Wall Street's pre-election mosh pits

Thrashing, crowdsurfing stocks continue to churn.

WASHINGTON, November 1, 2012 – After the Beatles and the Stones, the Maven’s enrollment in pop music’s ongoing Kollege of Musical Knowledge lapsed. With a mother who was formerly the star singer in a roving territory band, and enmeshed himself in a life-long love affair with classical music and big band jazz, the Maven clearly lacked in post-British Invasion hip-ness from the get go—although he occasionally indulged in secret below-the-radar affairs with doo-wop from time to time, mainly out of an abiding affection for redundant piano triplets. Post-big band nostalgia will do things like that to you on occasion.

In any event, the Maven has been thrashing about lately for suitable verbal and pictorial metaphors and similes to help illustrate the kind of market action we’ve been getting for much of the fall. With “thrashing” being the apt general description. Spend a couple of days getting excited about big up-moves, declare a new bull market and, ta-da! Down she goes. Or, watch the market take a not-too-graceful multi-session swan dive, declare you’ve seen a bear, and wham—the mother of all rallies will ensue. And for those times in between, you get a mushy, churning action, resembling a bucketful of worms, or maybe something like a rugby scrum.

But perhaps the most apt contemporary metaphor we can think of is the mosh pit, something spawned in the pop world that invented itself after the Maven started a family and commenced trying to live a respectable life. He watched from afar as pop music degenerated into a Babel of styles, ranging from phony bands with dubbed sound and singing (i.e., the Monkees or, worse, Milli Vanilli), or went in an entirely different set of directions and sub-directions as in heavy metal, punk, post punk, grunge, and whatever—with a generalized focus on the complete and utter destruction of the inner ear.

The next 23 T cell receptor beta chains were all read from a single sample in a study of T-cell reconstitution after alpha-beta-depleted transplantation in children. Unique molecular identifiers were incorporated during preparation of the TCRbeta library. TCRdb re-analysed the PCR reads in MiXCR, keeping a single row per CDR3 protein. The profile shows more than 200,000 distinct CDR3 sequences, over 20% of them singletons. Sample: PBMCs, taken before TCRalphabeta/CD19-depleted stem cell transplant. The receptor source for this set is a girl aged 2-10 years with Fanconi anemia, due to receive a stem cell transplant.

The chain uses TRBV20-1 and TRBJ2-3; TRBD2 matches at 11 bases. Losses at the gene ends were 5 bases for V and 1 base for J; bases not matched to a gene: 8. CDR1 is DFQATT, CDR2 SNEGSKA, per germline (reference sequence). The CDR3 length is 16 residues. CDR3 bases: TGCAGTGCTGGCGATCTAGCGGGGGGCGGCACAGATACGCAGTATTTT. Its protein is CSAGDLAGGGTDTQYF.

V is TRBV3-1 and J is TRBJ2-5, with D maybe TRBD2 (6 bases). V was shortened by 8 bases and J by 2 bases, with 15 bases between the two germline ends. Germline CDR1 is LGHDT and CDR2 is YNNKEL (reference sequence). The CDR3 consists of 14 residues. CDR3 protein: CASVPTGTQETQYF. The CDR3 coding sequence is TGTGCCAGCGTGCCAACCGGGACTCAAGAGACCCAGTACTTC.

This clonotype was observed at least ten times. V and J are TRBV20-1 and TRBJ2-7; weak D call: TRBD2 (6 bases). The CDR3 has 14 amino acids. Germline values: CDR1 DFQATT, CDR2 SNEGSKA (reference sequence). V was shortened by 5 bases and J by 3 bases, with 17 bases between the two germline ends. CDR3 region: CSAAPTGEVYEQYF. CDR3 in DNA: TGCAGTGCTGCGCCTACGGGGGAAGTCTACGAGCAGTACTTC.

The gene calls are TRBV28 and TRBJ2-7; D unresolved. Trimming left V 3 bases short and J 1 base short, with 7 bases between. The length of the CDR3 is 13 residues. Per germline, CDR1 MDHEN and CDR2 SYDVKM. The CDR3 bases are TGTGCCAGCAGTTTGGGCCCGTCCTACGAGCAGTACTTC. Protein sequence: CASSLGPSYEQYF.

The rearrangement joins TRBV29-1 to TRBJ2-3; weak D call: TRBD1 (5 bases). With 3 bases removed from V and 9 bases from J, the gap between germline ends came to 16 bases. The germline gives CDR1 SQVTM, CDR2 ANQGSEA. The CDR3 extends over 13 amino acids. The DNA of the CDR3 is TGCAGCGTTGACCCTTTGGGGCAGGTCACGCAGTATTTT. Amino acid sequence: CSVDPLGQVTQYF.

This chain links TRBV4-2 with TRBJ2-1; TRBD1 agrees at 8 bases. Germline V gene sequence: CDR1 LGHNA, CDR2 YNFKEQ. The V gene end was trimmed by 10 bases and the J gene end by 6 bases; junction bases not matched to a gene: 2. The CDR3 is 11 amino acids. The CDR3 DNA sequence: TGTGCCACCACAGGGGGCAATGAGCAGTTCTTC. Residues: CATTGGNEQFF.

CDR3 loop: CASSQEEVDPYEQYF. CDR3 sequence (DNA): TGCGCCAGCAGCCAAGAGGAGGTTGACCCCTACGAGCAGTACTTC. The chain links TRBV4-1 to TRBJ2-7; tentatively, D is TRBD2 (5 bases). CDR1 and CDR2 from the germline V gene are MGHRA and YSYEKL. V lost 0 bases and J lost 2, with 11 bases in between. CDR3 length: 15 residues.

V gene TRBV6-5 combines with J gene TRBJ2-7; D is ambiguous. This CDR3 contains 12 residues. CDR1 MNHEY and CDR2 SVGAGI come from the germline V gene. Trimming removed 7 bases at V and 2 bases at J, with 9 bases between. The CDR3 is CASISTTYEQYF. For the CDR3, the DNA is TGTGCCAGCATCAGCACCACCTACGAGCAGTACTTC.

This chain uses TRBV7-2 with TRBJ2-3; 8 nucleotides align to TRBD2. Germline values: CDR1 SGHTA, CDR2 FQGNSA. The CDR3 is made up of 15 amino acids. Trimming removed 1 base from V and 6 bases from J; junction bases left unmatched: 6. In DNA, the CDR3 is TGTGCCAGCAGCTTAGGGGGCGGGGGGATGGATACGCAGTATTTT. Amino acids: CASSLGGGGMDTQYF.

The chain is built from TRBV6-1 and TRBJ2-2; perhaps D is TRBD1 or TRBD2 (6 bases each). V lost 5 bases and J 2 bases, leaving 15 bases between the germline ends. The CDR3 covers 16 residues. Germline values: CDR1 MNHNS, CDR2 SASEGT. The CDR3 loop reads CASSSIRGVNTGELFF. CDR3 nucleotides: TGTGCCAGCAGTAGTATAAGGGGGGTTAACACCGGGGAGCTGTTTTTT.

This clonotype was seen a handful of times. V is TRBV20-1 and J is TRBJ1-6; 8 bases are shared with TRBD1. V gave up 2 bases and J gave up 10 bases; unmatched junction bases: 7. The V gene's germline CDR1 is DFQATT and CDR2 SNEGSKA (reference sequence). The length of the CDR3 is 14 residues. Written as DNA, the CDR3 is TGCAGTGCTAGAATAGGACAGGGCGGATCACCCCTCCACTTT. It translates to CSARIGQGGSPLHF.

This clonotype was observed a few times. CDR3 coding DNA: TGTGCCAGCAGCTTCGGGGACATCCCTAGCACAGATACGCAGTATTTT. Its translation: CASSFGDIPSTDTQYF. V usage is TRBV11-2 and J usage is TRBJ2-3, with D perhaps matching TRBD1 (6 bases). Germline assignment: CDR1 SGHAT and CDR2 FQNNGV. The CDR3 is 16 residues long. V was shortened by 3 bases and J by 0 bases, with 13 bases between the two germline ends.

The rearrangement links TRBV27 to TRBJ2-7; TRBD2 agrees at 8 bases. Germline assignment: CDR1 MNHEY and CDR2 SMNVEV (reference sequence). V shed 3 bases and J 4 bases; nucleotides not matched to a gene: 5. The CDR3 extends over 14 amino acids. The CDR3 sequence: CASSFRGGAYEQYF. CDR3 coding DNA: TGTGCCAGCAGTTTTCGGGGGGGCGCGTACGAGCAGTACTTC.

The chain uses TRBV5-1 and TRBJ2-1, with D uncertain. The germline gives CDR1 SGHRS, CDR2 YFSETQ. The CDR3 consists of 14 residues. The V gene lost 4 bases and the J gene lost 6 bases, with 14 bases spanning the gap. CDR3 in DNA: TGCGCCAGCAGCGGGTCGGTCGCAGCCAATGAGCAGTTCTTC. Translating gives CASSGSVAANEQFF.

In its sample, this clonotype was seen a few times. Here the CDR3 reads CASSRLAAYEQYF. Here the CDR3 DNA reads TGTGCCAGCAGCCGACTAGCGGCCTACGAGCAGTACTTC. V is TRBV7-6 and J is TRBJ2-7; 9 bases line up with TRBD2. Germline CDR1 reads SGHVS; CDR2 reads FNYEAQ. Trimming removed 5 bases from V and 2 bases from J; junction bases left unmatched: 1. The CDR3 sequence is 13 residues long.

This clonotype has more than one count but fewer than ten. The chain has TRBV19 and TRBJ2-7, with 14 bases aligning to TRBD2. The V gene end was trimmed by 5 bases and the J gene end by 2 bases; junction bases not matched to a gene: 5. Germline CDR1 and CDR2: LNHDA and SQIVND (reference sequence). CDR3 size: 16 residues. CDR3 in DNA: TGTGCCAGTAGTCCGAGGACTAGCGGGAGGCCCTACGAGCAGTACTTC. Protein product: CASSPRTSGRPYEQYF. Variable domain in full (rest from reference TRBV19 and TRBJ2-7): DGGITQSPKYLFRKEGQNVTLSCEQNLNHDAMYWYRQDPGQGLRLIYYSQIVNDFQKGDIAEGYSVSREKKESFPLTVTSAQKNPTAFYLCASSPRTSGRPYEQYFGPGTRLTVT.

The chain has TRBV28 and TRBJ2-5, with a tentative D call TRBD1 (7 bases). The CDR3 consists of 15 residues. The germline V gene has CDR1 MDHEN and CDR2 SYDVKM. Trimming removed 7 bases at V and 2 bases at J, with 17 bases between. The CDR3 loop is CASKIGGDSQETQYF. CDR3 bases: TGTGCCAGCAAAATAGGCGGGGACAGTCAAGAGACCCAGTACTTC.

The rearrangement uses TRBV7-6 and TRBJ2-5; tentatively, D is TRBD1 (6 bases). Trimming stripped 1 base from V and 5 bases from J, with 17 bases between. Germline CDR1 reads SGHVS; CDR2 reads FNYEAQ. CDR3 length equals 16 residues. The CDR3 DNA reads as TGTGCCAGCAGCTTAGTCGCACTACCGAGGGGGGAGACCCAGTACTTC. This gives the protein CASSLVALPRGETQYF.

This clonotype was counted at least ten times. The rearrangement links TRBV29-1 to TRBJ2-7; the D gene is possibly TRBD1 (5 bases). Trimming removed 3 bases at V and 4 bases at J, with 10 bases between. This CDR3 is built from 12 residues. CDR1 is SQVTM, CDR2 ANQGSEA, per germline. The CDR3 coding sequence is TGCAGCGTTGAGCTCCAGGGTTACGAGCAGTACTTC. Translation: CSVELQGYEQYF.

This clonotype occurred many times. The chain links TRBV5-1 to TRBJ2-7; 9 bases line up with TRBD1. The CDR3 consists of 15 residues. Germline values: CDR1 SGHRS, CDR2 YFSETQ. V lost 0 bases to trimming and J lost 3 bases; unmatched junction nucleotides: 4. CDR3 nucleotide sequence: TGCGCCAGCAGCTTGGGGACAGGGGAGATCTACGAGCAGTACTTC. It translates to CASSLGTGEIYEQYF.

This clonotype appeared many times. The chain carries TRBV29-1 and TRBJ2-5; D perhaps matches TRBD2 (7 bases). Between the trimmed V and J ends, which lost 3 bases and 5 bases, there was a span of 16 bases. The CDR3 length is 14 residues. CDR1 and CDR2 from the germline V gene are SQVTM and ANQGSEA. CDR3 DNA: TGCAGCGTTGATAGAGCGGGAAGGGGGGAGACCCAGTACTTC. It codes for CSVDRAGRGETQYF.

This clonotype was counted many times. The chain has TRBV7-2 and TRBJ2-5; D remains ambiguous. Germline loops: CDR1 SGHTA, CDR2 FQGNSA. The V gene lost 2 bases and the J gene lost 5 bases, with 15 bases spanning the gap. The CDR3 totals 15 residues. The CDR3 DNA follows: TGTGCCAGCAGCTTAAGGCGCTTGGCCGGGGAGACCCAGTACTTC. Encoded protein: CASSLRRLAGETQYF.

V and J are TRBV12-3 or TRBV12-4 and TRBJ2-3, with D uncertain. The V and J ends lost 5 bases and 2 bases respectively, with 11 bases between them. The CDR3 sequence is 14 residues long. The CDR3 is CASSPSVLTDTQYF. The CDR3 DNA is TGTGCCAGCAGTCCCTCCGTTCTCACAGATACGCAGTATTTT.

And instead of dancing in the aisles, the “mosh pit” evolved, a sort of post-modernist drum circle in which dancers thrashed like professional wrestlers off their meds (or, better, on them) and where expressions of passion led to bloody noses, black eyes, and concussions rather than romance.

We could never relate to mosh pits, slam dancing, or crowd surfing. But we can’t help but think of this kind of random, seething scrum of youthful humanity when we watch the markets these days, particularly when you consider that physical trading areas on commodities exchanges are still known as “pits.”

Follow us here. Fundamental analysis remains useful in picking stocks. But then again, who cares about value when any clown on Wall Street can plant a rumor and wreck your position with impunity, courtesy of a craven and useless SEC. Ditto the dark arts of the technical analysts, chartists at heart whose equivalent deck of Tarot Cards consisted of real or virtual graph paper festooned with squiggly little lines and candlesticks whose dark magic often predicted, with surprising accuracy, the next move up or down in stocks, bonds, or options.